An excellent question was posed to me recently and I figured I would share the answer with my friends here at T-Nation.
Q- What precautions can I take to ensure privacy when ordering items online. Can I cover my tracks… etc?
Covering your tracks - Buying AA?s over the internet and how to ensure privacy.
Well interesting question and I’m afraid to inform you and whoever else that reads this note, you cannot entirely cover your tracks and under most circumstances, no matter what precautions you take in your living room with your PC, the evidence exists elsewhere beyond your control.
A brief explanation on how your computer communicates with the internet and how that information is transferred, logged and stored.
Your computer most likely connects to the internet via a modem, either dialup, broadband(cable) or DSL.
When you establish your internet account with your ISP, you provide them with a Name, Address and contact information. This information can be crossed reference at anytime to your account. Most ISP?s log connection traffic and if needed, they can tell whomever had authority when your connection was used (your username and your password) and what personal identifier was issued to your computer (an IP address that is significant only to that machine for the most of the time while you are using it*).
This IP address is logged and in most cases, used as an identifier not only with your ISP but all the websites/servers you access.
So, in English?
I connect to my isp from my basement, my computer sends my personal username and password to the company and it then permits me access to the internet and assigns me an IP address.
When I visit my favorite science supply site to order research chemicals. That site most likely logs my IP address, the same address that my ISP assigned to me when my computer connected.
Now, when you view a page on the internet, that page request is sent to the site and it returns the page to your computer, that information can be logged as well by ISPs.
Can meaning that under most circumstances the information being sent back and forth is not logged due to system performances. BUT, if your under suspicion, its as easy as checking a checkbox to log all traffic to your IP.
So the logs will look like this.
10.10.115.225,June5,22:45,httprequest, www.fakesupplyname.com/sales/newstuff.html, sent.
That one line can be proven in court that “that” particular IP address visited that particular website at that particular moment and downloaded that SPECIFIC page.
ALL this without even looking at your PC.
What about proxies and encryption?
Proxies are ways you can restrict your IP address from being recorded at the science site. This means that even though your being logged at your end, they wont be able to log it at their end.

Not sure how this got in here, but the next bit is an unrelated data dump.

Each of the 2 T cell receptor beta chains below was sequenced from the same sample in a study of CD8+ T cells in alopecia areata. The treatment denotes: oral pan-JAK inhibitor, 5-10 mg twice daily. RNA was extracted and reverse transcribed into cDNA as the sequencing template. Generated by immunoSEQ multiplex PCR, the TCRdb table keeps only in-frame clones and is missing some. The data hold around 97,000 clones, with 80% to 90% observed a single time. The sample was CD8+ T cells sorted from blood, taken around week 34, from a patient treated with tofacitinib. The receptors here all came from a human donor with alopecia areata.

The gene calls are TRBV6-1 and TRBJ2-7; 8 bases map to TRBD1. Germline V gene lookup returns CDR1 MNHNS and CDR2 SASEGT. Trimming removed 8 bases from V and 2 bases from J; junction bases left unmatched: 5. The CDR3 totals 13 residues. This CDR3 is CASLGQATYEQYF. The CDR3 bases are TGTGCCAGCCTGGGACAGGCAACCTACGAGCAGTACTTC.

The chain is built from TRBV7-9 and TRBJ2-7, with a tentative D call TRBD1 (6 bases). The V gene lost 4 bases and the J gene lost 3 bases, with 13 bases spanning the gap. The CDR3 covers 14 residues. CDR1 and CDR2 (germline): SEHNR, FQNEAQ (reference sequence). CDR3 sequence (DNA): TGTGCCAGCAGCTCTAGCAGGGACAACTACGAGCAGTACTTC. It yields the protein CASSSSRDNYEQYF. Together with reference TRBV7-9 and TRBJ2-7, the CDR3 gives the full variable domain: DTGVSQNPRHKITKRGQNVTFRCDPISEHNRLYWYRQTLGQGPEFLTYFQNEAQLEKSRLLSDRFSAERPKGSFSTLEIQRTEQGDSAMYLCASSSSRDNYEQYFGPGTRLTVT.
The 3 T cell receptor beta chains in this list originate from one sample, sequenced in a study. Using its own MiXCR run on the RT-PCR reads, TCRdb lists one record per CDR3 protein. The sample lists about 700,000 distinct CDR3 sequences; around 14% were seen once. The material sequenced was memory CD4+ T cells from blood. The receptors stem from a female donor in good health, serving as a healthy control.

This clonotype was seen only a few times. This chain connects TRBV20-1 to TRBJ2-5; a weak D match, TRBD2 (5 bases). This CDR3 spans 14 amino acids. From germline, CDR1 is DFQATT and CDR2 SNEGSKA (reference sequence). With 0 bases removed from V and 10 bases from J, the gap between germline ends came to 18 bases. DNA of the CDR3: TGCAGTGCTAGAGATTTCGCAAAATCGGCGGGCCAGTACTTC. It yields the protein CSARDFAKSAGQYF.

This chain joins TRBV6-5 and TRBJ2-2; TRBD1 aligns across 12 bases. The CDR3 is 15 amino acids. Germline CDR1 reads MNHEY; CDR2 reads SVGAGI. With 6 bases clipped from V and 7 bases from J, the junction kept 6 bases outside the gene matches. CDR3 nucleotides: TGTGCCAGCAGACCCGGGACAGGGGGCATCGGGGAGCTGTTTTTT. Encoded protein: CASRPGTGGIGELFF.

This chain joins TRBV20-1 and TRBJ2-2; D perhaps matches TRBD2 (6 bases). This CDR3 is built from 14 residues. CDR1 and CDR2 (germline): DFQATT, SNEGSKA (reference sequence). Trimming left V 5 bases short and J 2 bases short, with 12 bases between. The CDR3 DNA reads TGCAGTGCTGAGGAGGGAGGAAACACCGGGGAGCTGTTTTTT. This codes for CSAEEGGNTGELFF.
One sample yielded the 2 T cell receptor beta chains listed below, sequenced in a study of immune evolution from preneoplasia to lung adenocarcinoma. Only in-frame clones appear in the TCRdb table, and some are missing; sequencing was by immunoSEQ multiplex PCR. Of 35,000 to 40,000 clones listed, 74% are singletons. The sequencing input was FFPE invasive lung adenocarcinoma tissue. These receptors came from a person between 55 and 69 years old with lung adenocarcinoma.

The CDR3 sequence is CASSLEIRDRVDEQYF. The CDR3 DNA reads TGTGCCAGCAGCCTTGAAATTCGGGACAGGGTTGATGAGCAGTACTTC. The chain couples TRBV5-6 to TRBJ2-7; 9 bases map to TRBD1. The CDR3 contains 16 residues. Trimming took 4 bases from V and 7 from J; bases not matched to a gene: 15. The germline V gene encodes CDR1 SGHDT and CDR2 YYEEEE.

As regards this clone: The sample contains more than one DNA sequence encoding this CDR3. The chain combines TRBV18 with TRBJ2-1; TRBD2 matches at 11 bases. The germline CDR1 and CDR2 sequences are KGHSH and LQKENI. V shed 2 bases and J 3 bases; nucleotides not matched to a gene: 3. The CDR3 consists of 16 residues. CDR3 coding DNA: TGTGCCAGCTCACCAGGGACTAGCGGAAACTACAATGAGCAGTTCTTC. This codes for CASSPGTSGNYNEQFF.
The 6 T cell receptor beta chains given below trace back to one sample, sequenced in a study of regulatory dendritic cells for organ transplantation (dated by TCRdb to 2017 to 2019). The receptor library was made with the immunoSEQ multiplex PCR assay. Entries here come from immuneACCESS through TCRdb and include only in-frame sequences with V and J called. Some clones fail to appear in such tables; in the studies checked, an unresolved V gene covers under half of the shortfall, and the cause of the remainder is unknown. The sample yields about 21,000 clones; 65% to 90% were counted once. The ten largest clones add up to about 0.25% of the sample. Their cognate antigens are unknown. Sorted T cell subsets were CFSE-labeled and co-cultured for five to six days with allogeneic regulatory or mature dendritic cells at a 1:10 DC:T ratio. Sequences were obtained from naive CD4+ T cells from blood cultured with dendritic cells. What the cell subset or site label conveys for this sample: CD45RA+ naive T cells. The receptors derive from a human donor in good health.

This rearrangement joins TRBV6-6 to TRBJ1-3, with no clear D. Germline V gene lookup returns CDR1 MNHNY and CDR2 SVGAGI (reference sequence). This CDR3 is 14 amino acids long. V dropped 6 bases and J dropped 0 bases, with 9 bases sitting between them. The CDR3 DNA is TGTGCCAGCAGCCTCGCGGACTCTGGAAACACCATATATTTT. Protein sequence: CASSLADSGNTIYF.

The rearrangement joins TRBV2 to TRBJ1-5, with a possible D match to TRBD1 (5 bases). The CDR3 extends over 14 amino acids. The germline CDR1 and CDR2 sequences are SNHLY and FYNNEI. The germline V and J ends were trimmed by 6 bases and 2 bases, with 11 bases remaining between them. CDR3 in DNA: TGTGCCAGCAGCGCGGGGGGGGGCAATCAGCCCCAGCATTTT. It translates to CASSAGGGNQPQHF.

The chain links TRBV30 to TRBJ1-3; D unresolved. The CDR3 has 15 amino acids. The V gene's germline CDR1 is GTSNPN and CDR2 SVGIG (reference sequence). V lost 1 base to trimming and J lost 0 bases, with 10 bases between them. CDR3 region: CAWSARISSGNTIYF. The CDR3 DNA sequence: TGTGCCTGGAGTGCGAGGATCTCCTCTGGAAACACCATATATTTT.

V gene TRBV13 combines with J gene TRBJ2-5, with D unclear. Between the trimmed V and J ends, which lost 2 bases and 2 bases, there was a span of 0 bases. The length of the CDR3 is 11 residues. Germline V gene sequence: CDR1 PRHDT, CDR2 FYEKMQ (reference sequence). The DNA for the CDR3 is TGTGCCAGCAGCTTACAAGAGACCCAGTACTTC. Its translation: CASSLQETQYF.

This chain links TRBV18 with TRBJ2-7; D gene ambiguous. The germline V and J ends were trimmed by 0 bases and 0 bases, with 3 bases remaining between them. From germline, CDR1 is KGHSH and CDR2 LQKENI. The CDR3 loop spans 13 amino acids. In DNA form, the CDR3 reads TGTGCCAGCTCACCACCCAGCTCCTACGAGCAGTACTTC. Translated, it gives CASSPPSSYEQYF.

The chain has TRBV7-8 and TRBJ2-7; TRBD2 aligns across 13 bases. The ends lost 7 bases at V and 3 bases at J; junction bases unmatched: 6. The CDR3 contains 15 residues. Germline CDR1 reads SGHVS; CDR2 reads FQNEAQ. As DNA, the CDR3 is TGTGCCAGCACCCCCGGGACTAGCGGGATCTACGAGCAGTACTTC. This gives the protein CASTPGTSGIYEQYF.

Using a proxy this way is difficult to set up and far to cumbersome. The other issue is back to logging, if someone is looking for something, chances are it will still be available from the logs at your own ISP?
Encryption, the little padlock you see when you checkout of most commerce sites, ensures that any information being sent between the two computers cannot be easily read.
How does this effect your ISP logs?
They will show most of the same information, but, logging additional traffic will not be shown. Since most science supply companies use encryption, but only during the checkout phase, your ISP logs should look like this…
IP, Date, Time, Action, address, response (before you buy, just browsing)
IP, Date, Time, Action, Address (Checking out/purchase)
They can see that your on the site, at that time and your at the checkout, but cant see what your buying unless they can access the logs from the science site.
This means they can see the pages, but, smaller information on what details of the page cannot be logged, details like charge card numbers and transaction details.
Your computer does track information, BUT, in most cases of purchasing science supplies. All the information they need is provided to them from logs outside your home.
Legally, how do you stand.
Well so far we have seen how authorities can prove that “a” computer connected to the isp. That computer used a username and pw assigned to you. Connected to a website that sold science supplies and visited a checkout.
We have not proven the following…
Who did the transaction.
Where (address, physical location) the purchase was made.
Who was at the computer.
Who owns the computer.
Who received the good.
This is very important. You cant prove a crime if there is no evidence. Buying supplies online is not illegal if you never received the supplies.
In all honesty, for personal use amounts, I would not put much thought into this since the expense needed to convict someone is immense.
The acquisition of logs, warrants and such is unlikely to happen for personal use. BUT, there are rare cases of individuals being tracked.
Can you do anything?
Nope. Even if you were to cover all your bases, the authorities will likely just grab you when you posses the items. Case closed.
At the end of the day, buy your supplies. Read up on secure shipping (I can dig up a post somewhere) and hope that uncle sam, Martha or whomever runs your country isn?t bored that day.
Bottom line, if the authorities want to catch you, chances are they will. Regardless of what you do at your end. The other equation is this? if they catch you, they have to prove it in court and as long as you have determination (aka money), you CAN beat any charge.
Note: This is under most normal circumstances, the advanced security expert can cover some of their tracks but it would require extensive tools, research and knowledge. These items are far more expensive, time consuming and not worth it because there will ALWAYS be evidence.
I hope this answers your questions. If not, send me more Smile